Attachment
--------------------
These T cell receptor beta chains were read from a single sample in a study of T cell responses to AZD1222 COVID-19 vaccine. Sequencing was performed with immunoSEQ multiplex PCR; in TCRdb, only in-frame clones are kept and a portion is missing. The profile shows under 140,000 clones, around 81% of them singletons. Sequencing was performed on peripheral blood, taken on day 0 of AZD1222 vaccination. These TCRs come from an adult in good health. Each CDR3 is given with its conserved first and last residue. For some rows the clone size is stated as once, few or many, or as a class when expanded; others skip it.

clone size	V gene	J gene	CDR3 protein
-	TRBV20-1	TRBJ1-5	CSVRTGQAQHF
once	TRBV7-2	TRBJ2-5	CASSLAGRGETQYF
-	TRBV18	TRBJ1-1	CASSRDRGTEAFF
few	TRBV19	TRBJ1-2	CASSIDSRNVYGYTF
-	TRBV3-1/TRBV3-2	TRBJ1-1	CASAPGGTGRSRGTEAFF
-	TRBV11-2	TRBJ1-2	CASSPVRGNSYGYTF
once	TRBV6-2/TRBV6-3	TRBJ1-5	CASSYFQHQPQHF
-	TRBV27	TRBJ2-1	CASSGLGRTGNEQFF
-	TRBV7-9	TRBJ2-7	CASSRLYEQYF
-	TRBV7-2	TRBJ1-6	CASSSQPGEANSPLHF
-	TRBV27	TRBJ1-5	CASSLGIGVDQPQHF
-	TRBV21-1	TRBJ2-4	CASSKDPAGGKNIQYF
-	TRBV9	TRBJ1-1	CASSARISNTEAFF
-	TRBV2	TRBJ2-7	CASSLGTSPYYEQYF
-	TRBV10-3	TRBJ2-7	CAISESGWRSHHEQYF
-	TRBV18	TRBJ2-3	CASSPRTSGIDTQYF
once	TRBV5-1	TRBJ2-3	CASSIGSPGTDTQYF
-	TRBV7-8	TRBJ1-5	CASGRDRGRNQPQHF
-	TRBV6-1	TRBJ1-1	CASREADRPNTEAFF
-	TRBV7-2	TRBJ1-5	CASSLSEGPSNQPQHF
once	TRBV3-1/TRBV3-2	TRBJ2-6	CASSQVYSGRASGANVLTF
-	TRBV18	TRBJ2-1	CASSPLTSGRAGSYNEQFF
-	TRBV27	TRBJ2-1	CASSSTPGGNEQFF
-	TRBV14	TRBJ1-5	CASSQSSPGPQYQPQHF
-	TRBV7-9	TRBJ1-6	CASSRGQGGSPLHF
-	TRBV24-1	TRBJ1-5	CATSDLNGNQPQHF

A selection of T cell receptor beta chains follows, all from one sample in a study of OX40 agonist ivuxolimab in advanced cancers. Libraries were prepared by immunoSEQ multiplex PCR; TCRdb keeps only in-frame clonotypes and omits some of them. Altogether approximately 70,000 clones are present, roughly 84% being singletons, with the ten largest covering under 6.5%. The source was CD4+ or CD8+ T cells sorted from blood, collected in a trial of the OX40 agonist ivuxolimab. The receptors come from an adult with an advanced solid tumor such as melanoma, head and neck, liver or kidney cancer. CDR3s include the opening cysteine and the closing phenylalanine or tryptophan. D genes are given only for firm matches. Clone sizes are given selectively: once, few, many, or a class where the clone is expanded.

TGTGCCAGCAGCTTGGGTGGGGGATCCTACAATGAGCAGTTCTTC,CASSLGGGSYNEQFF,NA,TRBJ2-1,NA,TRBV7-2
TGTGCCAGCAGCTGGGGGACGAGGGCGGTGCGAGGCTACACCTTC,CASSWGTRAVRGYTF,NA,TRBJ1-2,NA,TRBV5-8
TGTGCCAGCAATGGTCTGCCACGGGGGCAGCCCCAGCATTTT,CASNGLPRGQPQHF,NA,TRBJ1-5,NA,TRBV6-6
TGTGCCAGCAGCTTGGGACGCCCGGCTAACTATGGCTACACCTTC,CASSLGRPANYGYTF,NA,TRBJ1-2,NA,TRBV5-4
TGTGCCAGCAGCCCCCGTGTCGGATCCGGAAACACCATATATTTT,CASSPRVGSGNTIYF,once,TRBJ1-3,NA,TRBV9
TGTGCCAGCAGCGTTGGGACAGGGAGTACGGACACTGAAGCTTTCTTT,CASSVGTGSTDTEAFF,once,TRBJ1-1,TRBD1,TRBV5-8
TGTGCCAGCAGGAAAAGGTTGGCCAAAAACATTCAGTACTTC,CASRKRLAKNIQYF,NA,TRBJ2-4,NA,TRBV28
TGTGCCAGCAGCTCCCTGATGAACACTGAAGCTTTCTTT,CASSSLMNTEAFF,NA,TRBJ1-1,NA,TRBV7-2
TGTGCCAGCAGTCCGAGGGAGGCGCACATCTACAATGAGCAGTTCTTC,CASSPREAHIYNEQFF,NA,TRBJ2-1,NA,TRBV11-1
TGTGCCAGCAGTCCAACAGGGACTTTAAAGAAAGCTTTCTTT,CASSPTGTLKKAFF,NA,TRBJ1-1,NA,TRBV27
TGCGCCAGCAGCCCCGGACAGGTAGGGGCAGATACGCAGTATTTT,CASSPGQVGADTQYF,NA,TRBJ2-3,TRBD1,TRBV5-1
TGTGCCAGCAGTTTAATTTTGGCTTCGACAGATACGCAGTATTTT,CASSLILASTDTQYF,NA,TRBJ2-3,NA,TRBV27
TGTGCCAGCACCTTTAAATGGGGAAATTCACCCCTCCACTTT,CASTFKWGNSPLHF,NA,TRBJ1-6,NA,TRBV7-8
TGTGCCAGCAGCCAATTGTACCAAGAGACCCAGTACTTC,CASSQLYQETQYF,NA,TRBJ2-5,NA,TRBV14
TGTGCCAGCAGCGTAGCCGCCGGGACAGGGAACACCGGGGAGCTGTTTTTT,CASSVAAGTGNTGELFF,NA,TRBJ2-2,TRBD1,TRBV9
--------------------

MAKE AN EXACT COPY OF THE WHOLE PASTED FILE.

These T cell receptor beta chains were read from a single sample in a study of T cell responses to AZD1222 COVID-19 vaccine. Sequencing was performed with immunoSEQ multiplex PCR; in TCRdb, only in-frame clones are kept and a portion is missing. The profile shows under 140,000 clones, around 81% of them singletons. Sequencing was performed on peripheral blood, taken on day 0 of AZD1222 vaccination. These TCRs come from an adult in good health. Each CDR3 is given with its conserved first and last residue. For some rows the clone size is stated as once, few or many, or as a class when expanded; others skip it.

clone size	V gene	J gene	CDR3 protein
-	TRBV20-1	TRBJ1-5	CSVRTGQAQHF
once	TRBV7-2	TRBJ2-5	CASSLAGRGETQYF
-	TRBV18	TRBJ1-1	CASSRDRGTEAFF
few	TRBV19	TRBJ1-2	CASSIDSRNVYGYTF
-	TRBV3-1/TRBV3-2	TRBJ1-1	CASAPGGTGRSRGTEAFF
-	TRBV11-2	TRBJ1-2	CASSPVRGNSYGYTF
once	TRBV6-2/TRBV6-3	TRBJ1-5	CASSYFQHQPQHF
-	TRBV27	TRBJ2-1	CASSGLGRTGNEQFF
-	TRBV7-9	TRBJ2-7	CASSRLYEQYF
-	TRBV7-2	TRBJ1-6	CASSSQPGEANSPLHF
-	TRBV27	TRBJ1-5	CASSLGIGVDQPQHF
-	TRBV21-1	TRBJ2-4	CASSKDPAGGKNIQYF
-	TRBV9	TRBJ1-1	CASSARISNTEAFF
-	TRBV2	TRBJ2-7	CASSLGTSPYYEQYF
-	TRBV10-3	TRBJ2-7	CAISESGWRSHHEQYF
-	TRBV18	TRBJ2-3	CASSPRTSGIDTQYF
once	TRBV5-1	TRBJ2-3	CASSIGSPGTDTQYF
-	TRBV7-8	TRBJ1-5	CASGRDRGRNQPQHF
-	TRBV6-1	TRBJ1-1	CASREADRPNTEAFF
-	TRBV7-2	TRBJ1-5	CASSLSEGPSNQPQHF
once	TRBV3-1/TRBV3-2	TRBJ2-6	CASSQVYSGRASGANVLTF
-	TRBV18	TRBJ2-1	CASSPLTSGRAGSYNEQFF
-	TRBV27	TRBJ2-1	CASSSTPGGNEQFF
-	TRBV14	TRBJ1-5	CASSQSSPGPQYQPQHF
-	TRBV7-9	TRBJ1-6	CASSRGQGGSPLHF
-	TRBV24-1	TRBJ1-5	CATSDLNGNQPQHF

A selection of T cell receptor beta chains follows, all from one sample in a study of OX40 agonist ivuxolimab in advanced cancers. Libraries were prepared by immunoSEQ multiplex PCR; TCRdb keeps only in-frame clonotypes and omits some of them. Altogether approximately 70,000 clones are present, roughly 84% being singletons, with the ten largest covering under 6.5%. The source was CD4+ or CD8+ T cells sorted from blood, collected in a trial of the OX40 agonist ivuxolimab. The receptors come from an adult with an advanced solid tumor such as melanoma, head and neck, liver or kidney cancer. CDR3s include the opening cysteine and the closing phenylalanine or tryptophan. D genes are given only for firm matches. Clone sizes are given selectively: once, few, many, or a class where the clone is expanded.

TGTGCCAGCAGCTTGGGTGGGGGATCCTACAATGAGCAGTTCTTC,CASSLGGGSYNEQFF,NA,TRBJ2-1,NA,TRBV7-2
TGTGCCAGCAGCTGGGGGACGAGGGCGGTGCGAGGCTACACCTTC,CASSWGTRAVRGYTF,NA,TRBJ1-2,NA,TRBV5-8
TGTGCCAGCAATGGTCTGCCACGGGGGCAGCCCCAGCATTTT,CASNGLPRGQPQHF,NA,TRBJ1-5,NA,TRBV6-6
TGTGCCAGCAGCTTGGGACGCCCGGCTAACTATGGCTACACCTTC,CASSLGRPANYGYTF,NA,TRBJ1-2,NA,TRBV5-4
TGTGCCAGCAGCCCCCGTGTCGGATCCGGAAACACCATATATTTT,CASSPRVGSGNTIYF,once,TRBJ1-3,NA,TRBV9
TGTGCCAGCAGCGTTGGGACAGGGAGTACGGACACTGAAGCTTTCTTT,CASSVGTGSTDTEAFF,once,TRBJ1-1,TRBD1,TRBV5-8
TGTGCCAGCAGGAAAAGGTTGGCCAAAAACATTCAGTACTTC,CASRKRLAKNIQYF,NA,TRBJ2-4,NA,TRBV28
TGTGCCAGCAGCTCCCTGATGAACACTGAAGCTTTCTTT,CASSSLMNTEAFF,NA,TRBJ1-1,NA,TRBV7-2
TGTGCCAGCAGTCCGAGGGAGGCGCACATCTACAATGAGCAGTTCTTC,CASSPREAHIYNEQFF,NA,TRBJ2-1,NA,TRBV11-1
TGTGCCAGCAGTCCAACAGGGACTTTAAAGAAAGCTTTCTTT,CASSPTGTLKKAFF,NA,TRBJ1-1,NA,TRBV27
TGCGCCAGCAGCCCCGGACAGGTAGGGGCAGATACGCAGTATTTT,CASSPGQVGADTQYF,NA,TRBJ2-3,TRBD1,TRBV5-1
TGTGCCAGCAGTTTAATTTTGGCTTCGACAGATACGCAGTATTTT,CASSLILASTDTQYF,NA,TRBJ2-3,NA,TRBV27
TGTGCCAGCACCTTTAAATGGGGAAATTCACCCCTCCACTTT,CASTFKWGNSPLHF,NA,TRBJ1-6,NA,TRBV7-8
TGTGCCAGCAGCCAATTGTACCAAGAGACCCAGTACTTC,CASSQLYQETQYF,NA,TRBJ2-5,NA,TRBV14
TGTGCCAGCAGCGTAGCCGCCGGGACAGGGAACACCGGGGAGCTGTTTTTT,CASSVAAGTGNTGELFF,NA,TRBJ2-2,TRBD1,TRBV9